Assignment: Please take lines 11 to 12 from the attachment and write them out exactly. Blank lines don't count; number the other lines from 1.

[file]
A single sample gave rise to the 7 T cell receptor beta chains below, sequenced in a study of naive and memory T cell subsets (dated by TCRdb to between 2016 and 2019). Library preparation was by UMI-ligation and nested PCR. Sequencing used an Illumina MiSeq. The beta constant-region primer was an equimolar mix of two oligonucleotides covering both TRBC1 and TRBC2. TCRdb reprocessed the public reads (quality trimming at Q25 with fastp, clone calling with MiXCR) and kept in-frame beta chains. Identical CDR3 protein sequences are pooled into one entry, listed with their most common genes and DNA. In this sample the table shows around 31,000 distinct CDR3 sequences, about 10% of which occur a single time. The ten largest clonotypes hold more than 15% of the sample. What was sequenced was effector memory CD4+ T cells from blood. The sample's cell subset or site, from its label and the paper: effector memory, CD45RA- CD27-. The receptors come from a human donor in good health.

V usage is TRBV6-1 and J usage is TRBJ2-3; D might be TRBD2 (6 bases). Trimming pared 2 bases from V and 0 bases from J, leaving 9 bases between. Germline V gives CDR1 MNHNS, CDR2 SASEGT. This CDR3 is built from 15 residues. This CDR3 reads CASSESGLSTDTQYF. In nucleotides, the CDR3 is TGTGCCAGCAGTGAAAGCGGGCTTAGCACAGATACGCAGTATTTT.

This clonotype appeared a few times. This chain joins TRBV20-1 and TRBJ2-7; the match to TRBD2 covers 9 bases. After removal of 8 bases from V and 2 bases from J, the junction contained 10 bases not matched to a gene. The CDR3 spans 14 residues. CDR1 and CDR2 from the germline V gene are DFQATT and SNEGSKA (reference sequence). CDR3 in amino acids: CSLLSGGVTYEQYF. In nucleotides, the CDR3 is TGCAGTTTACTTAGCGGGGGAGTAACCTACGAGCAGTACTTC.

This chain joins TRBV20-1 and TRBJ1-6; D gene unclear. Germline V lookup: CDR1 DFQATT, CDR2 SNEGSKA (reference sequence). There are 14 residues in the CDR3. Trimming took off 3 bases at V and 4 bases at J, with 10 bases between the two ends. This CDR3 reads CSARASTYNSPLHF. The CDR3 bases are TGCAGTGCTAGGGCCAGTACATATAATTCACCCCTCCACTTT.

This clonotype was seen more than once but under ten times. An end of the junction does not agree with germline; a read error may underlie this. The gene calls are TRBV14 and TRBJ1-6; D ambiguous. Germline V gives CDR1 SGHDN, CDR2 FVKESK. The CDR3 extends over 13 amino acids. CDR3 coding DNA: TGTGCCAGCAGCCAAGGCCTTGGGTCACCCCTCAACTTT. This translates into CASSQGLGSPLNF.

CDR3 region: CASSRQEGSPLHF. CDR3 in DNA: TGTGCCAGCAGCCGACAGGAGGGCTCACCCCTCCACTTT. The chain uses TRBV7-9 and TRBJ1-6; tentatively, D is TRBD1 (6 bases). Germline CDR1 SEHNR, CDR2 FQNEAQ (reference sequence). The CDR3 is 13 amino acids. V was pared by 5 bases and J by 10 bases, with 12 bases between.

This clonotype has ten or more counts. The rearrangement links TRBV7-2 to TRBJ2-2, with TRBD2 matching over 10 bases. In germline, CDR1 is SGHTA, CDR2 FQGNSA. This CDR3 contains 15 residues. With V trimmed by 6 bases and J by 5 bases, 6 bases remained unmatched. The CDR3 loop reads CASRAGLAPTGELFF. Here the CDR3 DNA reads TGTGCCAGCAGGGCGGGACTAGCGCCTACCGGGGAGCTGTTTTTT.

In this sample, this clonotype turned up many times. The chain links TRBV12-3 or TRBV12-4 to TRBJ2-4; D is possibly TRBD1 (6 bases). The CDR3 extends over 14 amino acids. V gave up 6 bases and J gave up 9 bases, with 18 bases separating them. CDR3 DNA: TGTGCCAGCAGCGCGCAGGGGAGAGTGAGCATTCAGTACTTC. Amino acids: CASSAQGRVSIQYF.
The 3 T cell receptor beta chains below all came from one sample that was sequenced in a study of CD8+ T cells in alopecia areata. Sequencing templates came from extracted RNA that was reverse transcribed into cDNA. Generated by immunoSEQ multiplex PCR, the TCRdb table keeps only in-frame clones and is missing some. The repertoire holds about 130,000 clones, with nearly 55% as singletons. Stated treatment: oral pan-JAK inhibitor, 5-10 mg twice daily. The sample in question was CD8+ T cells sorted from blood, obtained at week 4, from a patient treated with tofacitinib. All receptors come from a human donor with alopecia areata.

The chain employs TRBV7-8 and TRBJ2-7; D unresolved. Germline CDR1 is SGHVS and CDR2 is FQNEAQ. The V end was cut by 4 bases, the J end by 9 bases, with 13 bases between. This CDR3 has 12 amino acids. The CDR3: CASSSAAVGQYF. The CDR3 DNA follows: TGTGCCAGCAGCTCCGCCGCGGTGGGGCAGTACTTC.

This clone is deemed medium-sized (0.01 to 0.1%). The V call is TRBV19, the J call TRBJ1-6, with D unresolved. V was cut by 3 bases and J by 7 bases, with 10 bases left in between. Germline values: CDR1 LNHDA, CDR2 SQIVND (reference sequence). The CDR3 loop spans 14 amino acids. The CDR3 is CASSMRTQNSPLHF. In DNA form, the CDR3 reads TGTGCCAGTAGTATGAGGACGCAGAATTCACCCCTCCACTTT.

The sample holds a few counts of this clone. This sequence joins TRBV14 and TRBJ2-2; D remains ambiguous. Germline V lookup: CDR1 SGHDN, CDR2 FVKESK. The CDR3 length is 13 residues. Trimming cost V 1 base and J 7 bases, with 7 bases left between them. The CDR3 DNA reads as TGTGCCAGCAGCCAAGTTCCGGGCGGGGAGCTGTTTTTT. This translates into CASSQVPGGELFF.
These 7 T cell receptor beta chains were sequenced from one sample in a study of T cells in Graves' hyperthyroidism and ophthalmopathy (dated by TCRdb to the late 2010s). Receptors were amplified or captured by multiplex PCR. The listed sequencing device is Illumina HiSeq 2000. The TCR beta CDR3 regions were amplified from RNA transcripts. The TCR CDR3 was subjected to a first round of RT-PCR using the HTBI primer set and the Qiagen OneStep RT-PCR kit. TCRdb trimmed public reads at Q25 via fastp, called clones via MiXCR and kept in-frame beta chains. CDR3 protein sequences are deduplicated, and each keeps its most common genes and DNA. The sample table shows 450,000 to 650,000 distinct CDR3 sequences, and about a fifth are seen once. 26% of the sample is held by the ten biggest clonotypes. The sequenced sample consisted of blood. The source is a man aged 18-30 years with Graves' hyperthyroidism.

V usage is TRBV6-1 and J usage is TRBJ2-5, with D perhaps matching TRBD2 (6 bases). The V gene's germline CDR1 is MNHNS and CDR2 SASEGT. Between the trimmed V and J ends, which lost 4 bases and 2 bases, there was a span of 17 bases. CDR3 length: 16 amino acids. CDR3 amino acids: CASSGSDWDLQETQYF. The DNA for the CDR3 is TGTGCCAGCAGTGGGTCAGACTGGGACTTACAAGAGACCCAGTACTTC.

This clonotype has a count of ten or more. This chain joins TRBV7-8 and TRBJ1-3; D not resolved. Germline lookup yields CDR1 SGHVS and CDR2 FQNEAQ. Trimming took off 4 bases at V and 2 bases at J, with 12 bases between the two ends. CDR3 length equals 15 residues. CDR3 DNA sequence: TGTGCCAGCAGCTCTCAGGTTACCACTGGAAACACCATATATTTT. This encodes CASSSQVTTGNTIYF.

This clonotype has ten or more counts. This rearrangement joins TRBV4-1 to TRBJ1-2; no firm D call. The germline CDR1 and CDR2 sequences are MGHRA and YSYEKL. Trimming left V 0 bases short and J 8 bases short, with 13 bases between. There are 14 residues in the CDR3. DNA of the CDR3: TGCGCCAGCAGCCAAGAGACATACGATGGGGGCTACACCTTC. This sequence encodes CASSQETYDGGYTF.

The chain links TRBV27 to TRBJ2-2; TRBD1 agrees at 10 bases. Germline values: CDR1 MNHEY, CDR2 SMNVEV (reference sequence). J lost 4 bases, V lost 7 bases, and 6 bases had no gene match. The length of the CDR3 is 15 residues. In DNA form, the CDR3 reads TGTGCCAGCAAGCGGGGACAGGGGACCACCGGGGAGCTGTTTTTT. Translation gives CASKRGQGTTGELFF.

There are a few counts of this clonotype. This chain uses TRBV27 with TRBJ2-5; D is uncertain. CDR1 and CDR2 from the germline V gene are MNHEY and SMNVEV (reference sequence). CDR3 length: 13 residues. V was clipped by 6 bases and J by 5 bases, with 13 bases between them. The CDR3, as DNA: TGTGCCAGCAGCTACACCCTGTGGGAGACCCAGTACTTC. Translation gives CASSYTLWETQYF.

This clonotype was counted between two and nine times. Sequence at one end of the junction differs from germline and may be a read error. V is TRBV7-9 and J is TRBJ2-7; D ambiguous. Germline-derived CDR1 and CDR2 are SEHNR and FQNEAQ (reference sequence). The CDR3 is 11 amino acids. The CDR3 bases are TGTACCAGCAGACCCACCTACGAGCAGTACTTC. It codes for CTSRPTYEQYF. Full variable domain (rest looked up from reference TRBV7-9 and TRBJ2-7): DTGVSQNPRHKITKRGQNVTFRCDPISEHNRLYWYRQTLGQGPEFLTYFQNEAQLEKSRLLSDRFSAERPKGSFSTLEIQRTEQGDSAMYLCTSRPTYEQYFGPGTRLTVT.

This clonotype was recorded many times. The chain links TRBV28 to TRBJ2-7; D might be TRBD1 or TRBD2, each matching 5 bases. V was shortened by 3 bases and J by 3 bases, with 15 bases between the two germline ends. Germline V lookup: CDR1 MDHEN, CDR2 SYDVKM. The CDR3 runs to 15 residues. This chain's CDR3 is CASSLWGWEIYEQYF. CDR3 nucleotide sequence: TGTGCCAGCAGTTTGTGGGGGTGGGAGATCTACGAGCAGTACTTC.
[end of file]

This clone is deemed medium-sized (0.01 to 0.1%). The V call is TRBV19, the J call TRBJ1-6, with D unresolved. V was cut by 3 bases and J by 7 bases, with 10 bases left in between. Germline values: CDR1 LNHDA, CDR2 SQIVND (reference sequence). The CDR3 loop spans 14 amino acids. The CDR3 is CASSMRTQNSPLHF. In DNA form, the CDR3 reads TGTGCCAGTAGTATGAGGACGCAGAATTCACCCCTCCACTTT.

The sample holds a few counts of this clone. This sequence joins TRBV14 and TRBJ2-2; D remains ambiguous. Germline V lookup: CDR1 SGHDN, CDR2 FVKESK. The CDR3 length is 13 residues. Trimming cost V 1 base and J 7 bases, with 7 bases left between them. The CDR3 DNA reads as TGTGCCAGCAGCCAAGTTCCGGGCGGGGAGCTGTTTTTT. This translates into CASSQVPGGELFF.